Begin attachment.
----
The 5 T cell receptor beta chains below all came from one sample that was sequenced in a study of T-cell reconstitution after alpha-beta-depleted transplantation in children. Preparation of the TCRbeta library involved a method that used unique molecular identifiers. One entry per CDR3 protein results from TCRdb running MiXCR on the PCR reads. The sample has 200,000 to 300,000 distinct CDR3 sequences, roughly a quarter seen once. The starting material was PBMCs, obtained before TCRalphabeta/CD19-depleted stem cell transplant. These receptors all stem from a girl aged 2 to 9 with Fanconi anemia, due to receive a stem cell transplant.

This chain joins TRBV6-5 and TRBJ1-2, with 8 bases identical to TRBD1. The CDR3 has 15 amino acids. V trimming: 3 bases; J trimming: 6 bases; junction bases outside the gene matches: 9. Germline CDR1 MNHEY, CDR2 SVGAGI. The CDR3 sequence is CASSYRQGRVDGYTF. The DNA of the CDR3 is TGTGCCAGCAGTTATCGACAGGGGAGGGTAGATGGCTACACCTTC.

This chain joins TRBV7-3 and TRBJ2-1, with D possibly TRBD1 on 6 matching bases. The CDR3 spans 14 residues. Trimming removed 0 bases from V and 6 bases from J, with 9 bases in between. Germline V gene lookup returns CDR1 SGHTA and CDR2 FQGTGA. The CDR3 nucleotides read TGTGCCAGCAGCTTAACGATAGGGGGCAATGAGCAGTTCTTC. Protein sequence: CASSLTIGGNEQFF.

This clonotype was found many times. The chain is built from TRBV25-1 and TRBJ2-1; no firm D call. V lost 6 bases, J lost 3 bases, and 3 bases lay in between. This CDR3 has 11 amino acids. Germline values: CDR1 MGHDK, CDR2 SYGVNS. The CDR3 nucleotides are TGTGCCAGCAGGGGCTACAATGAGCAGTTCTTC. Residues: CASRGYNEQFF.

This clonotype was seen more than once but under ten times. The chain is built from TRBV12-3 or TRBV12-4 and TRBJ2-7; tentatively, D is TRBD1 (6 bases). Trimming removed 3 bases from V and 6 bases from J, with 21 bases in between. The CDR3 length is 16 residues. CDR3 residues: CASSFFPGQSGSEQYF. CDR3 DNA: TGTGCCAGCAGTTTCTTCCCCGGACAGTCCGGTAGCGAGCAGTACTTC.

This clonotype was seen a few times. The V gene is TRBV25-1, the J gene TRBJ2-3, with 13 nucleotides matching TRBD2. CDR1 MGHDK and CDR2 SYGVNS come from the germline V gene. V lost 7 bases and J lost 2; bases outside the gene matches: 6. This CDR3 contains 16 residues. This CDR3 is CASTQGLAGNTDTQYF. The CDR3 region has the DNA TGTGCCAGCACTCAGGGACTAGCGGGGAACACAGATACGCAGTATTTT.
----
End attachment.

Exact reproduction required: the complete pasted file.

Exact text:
The 5 T cell receptor beta chains below all came from one sample that was sequenced in a study of T-cell reconstitution after alpha-beta-depleted transplantation in children. Preparation of the TCRbeta library involved a method that used unique molecular identifiers. One entry per CDR3 protein results from TCRdb running MiXCR on the PCR reads. The sample has 200,000 to 300,000 distinct CDR3 sequences, roughly a quarter seen once. The starting material was PBMCs, obtained before TCRalphabeta/CD19-depleted stem cell transplant. These receptors all stem from a girl aged 2 to 9 with Fanconi anemia, due to receive a stem cell transplant.

This chain joins TRBV6-5 and TRBJ1-2, with 8 bases identical to TRBD1. The CDR3 has 15 amino acids. V trimming: 3 bases; J trimming: 6 bases; junction bases outside the gene matches: 9. Germline CDR1 MNHEY, CDR2 SVGAGI. The CDR3 sequence is CASSYRQGRVDGYTF. The DNA of the CDR3 is TGTGCCAGCAGTTATCGACAGGGGAGGGTAGATGGCTACACCTTC.

This chain joins TRBV7-3 and TRBJ2-1, with D possibly TRBD1 on 6 matching bases. The CDR3 spans 14 residues. Trimming removed 0 bases from V and 6 bases from J, with 9 bases in between. Germline V gene lookup returns CDR1 SGHTA and CDR2 FQGTGA. The CDR3 nucleotides read TGTGCCAGCAGCTTAACGATAGGGGGCAATGAGCAGTTCTTC. Protein sequence: CASSLTIGGNEQFF.

This clonotype was found many times. The chain is built from TRBV25-1 and TRBJ2-1; no firm D call. V lost 6 bases, J lost 3 bases, and 3 bases lay in between. This CDR3 has 11 amino acids. Germline values: CDR1 MGHDK, CDR2 SYGVNS. The CDR3 nucleotides are TGTGCCAGCAGGGGCTACAATGAGCAGTTCTTC. Residues: CASRGYNEQFF.

This clonotype was seen more than once but under ten times. The chain is built from TRBV12-3 or TRBV12-4 and TRBJ2-7; tentatively, D is TRBD1 (6 bases). Trimming removed 3 bases from V and 6 bases from J, with 21 bases in between. The CDR3 length is 16 residues. CDR3 residues: CASSFFPGQSGSEQYF. CDR3 DNA: TGTGCCAGCAGTTTCTTCCCCGGACAGTCCGGTAGCGAGCAGTACTTC.

This clonotype was seen a few times. The V gene is TRBV25-1, the J gene TRBJ2-3, with 13 nucleotides matching TRBD2. CDR1 MGHDK and CDR2 SYGVNS come from the germline V gene. V lost 7 bases and J lost 2; bases outside the gene matches: 6. This CDR3 contains 16 residues. This CDR3 is CASTQGLAGNTDTQYF. The CDR3 region has the DNA TGTGCCAGCACTCAGGGACTAGCGGGGAACACAGATACGCAGTATTTT.